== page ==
Like many young people, he too had a dream to be a Gurkha. This was in 1998.
Magar was the only one to get selected among the 200 hopefuls. He joined the 1 Royal Gurkha Rifles of the British Army in 1999 when he was 19. He served in the British Army for 12 years.
In 2010, Magar was deployed to Afghanistan. In April of that year, Magar stepped on an improvised explosive device and lost his legs, both above the knee, in addition to sustaining multiple other injuries.
“Everything changed in a flash,” said Magar.
After a month of treatment, he was admitted to a rehabilitation centre in the UK where he was taught to be independent. He spent three years there. He began to struggle—both physically and mentally.
“At that point, I thought, my life was finished. It was painful,” said Magar. “I decided to commit suicide—multiple times. I started to drink a lot. I became a drunkard.”
One day, Magar’s life took a turn.
“I received a proposal for skydiving when I was in a suicidal mindset. I was over 15,000 feet. I jumped in a tandem flight. I was on the ground. I realised I could do it.”
Magar then started spending time on adventure activities like skiing, kayaking and rock climbing. Then Everest came to his mind.
He started practising.
In 2017, Magar became the first double above-knee amputee to summit the 6,000-metre-high Mera Peak, an acclimatisation before climbing Everest.
But his hopes were shattered after Nepal issued a law banning double amputees, blind persons and solo expeditions on the mountains in 2017.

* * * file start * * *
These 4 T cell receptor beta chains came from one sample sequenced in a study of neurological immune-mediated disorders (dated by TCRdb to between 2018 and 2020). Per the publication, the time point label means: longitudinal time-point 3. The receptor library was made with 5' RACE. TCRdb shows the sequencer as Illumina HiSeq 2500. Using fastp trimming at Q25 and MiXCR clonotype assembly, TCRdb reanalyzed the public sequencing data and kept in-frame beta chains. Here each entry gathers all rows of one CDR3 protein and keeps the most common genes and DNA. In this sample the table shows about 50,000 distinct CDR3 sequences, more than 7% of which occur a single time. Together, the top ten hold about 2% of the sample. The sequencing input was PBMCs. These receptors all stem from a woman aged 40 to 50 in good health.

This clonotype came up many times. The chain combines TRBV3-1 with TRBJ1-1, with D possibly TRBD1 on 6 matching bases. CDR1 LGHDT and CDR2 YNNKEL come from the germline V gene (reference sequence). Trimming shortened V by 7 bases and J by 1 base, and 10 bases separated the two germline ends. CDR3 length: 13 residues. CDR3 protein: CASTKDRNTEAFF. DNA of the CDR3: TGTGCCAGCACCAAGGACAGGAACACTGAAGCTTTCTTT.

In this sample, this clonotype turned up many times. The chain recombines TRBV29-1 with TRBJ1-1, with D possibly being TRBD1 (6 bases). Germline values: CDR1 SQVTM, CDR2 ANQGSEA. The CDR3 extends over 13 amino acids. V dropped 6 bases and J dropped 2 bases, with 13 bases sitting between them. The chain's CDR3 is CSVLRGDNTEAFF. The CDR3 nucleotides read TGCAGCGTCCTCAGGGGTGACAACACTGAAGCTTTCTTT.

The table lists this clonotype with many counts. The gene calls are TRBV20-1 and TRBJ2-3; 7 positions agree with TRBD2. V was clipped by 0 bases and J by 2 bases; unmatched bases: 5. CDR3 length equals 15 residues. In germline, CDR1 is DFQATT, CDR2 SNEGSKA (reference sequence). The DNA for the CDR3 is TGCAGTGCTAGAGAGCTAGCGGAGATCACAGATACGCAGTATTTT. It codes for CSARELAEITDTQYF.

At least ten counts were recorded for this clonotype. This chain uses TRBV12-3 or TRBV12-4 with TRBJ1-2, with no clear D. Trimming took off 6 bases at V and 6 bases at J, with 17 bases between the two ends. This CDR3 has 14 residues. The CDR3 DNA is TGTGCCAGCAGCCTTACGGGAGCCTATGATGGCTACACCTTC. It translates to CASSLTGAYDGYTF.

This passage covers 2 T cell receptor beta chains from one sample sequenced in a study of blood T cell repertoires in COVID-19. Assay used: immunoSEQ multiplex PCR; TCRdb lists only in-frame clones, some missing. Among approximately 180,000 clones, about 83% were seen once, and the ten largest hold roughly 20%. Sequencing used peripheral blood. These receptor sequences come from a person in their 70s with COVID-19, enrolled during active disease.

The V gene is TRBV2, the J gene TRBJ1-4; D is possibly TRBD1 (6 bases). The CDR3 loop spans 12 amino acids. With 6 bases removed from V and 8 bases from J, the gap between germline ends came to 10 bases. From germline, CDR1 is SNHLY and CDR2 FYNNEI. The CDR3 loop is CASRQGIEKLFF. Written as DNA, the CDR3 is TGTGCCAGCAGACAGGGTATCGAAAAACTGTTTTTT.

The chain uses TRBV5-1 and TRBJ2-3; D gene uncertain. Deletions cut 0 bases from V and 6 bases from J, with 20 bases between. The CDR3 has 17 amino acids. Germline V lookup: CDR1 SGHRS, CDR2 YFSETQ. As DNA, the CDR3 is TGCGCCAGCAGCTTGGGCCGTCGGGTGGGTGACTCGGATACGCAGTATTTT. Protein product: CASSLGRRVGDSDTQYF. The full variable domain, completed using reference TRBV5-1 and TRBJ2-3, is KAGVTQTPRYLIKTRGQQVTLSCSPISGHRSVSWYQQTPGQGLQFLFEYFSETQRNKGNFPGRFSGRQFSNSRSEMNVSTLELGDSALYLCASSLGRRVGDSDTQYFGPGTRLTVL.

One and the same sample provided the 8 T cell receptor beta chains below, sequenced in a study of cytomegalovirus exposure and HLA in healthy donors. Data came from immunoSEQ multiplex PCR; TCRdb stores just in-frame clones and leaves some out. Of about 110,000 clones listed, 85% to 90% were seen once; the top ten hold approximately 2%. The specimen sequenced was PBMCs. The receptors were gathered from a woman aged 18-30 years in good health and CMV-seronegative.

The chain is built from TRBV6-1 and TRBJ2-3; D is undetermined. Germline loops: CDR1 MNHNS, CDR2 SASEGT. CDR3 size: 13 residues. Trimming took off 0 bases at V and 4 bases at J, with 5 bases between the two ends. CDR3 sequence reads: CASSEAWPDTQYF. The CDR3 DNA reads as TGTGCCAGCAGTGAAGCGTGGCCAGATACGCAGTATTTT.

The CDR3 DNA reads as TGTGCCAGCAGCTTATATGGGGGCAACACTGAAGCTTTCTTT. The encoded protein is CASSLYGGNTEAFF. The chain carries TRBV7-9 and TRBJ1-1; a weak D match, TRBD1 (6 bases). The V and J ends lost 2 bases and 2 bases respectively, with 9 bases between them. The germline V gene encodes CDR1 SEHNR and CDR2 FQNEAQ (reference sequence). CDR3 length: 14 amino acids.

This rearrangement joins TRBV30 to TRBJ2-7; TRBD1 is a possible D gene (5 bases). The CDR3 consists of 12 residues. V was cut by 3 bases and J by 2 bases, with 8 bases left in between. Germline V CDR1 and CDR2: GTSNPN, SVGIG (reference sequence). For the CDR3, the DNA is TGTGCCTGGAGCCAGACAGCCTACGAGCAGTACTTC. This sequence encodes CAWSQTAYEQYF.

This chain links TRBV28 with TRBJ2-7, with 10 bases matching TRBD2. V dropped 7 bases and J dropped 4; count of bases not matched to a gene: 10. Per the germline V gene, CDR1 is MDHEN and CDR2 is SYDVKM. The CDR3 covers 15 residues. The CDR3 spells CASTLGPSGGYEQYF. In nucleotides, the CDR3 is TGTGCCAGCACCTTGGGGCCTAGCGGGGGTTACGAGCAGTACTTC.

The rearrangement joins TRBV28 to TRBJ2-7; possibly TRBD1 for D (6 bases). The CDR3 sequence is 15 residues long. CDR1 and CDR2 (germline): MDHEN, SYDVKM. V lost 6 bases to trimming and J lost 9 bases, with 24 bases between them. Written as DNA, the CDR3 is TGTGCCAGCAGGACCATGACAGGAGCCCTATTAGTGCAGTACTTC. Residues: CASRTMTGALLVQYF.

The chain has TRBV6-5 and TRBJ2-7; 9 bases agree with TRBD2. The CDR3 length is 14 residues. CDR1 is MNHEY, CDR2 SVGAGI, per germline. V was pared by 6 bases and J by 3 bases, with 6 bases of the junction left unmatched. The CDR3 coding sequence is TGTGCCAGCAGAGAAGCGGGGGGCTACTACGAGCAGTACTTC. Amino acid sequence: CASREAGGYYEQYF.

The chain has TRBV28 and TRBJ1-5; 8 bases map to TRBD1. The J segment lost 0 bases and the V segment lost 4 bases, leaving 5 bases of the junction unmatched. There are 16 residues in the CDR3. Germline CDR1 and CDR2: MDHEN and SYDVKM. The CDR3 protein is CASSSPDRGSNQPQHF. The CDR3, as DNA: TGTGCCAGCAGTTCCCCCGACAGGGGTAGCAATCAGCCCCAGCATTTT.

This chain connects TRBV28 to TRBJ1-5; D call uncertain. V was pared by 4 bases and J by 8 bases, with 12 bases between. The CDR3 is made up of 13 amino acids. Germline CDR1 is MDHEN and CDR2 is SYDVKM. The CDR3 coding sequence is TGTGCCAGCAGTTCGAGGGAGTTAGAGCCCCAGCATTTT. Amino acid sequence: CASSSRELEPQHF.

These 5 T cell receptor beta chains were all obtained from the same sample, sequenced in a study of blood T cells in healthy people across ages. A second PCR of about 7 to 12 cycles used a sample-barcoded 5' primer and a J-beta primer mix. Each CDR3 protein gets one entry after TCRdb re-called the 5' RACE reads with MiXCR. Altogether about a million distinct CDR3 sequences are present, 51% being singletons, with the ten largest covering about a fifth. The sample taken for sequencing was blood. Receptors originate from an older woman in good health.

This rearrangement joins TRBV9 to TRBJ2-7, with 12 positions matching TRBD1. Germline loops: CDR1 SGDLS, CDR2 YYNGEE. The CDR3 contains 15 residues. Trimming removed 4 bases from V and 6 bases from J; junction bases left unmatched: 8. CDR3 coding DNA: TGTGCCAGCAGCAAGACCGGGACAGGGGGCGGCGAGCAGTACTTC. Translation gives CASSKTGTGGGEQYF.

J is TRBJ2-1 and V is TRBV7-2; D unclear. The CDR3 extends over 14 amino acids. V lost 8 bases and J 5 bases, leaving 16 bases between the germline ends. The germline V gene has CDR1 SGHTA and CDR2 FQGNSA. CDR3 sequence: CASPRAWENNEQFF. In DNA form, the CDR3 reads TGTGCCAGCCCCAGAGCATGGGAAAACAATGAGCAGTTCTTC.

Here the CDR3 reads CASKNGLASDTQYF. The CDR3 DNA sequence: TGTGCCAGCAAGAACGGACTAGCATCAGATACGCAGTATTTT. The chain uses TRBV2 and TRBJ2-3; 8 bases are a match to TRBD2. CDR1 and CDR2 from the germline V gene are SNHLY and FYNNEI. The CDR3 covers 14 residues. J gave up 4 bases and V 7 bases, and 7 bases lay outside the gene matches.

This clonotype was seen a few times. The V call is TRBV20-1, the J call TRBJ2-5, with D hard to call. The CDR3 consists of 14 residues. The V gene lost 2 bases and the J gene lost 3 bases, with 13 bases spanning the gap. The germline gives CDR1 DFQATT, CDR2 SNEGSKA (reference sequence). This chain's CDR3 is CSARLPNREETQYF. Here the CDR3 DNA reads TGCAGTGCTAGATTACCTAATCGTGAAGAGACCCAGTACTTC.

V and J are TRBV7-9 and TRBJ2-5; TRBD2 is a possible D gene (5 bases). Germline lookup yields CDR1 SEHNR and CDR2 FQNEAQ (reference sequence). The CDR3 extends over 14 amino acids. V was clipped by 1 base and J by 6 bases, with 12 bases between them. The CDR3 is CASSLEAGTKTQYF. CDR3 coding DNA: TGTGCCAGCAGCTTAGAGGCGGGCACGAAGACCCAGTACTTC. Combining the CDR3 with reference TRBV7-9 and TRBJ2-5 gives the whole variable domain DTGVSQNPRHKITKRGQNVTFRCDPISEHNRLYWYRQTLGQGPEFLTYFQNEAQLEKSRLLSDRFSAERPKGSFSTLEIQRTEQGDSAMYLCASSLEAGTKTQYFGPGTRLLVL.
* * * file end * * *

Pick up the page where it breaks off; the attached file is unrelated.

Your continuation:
“We pleaded everywhere. Because this was total discrimination. Despite our capacity, the decision showed how our society creates artificial barriers that prevent us from doing what we like,” said Magar.
“No one listened to our pleas. We then decided to seek a legal solution against the discriminatory rule and filed a writ petition.”
In 2018, Nepal’s Supreme Court overturned the ban.
The next problem was funding. “I had to postpone my Everest attempt at that time because of a funding problem. The estimated cost was $150,000.”
In February 2021, Magar announced he would make an attempt to climb Everest in the spring. But then he had to postpone the plan due to the Covid pandemic.
Magar has stubbies and ice climbing crampons, special prosthetic legs designed to climb mountains. Stubbies are foreshortened prosthesis usually made of standard sockets.
“I got this from an American mountaineer who invented it in his garage. This is quite helpful,” said Magar. “All my summit suites are personally designed.”
According to him, his summit suit and a sleeping bag cost more than Rs800,000.
“There is no problem with funds now,” said Magar, who has so far raised Rs51 million for his expedition.
He has 16 team members, including nine Sherpas. “I will be supported by nine Sherpa guides,” Magar said. The mission will require 100 bottles of oxygen, which cost Rs5.97 million.
Each Sherpa will be paid Rs1.65 million, including Rs331,568 as a bonus if the expedition is successful.
“I’m fully prepared to make the mission a success. But nothing is guaranteed on Everest,” said Magar.